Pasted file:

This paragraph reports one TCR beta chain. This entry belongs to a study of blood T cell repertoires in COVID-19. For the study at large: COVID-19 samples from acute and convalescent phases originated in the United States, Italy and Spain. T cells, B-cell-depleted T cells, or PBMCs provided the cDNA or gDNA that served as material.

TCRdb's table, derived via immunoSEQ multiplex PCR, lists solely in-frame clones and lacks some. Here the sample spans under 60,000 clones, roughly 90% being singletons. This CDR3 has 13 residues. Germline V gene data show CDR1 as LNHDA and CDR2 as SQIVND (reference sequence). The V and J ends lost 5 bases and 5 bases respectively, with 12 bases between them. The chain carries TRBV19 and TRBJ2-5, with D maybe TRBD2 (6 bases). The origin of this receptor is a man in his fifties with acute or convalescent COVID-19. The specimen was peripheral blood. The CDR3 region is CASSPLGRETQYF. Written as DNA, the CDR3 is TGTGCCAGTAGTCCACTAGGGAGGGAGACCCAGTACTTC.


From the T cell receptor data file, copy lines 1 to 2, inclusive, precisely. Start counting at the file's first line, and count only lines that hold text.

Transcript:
This paragraph reports one TCR beta chain. This entry belongs to a study of blood T cell repertoires in COVID-19. For the study at large: COVID-19 samples from acute and convalescent phases originated in the United States, Italy and Spain. T cells, B-cell-depleted T cells, or PBMCs provided the cDNA or gDNA that served as material.

TCRdb's table, derived via immunoSEQ multiplex PCR, lists solely in-frame clones and lacks some. Here the sample spans under 60,000 clones, roughly 90% being singletons. This CDR3 has 13 residues. Germline V gene data show CDR1 as LNHDA and CDR2 as SQIVND (reference sequence). The V and J ends lost 5 bases and 5 bases respectively, with 12 bases between them. The chain carries TRBV19 and TRBJ2-5, with D maybe TRBD2 (6 bases). The origin of this receptor is a man in his fifties with acute or convalescent COVID-19. The specimen was peripheral blood. The CDR3 region is CASSPLGRETQYF. Written as DNA, the CDR3 is TGTGCCAGTAGTCCACTAGGGAGGGAGACCCAGTACTTC.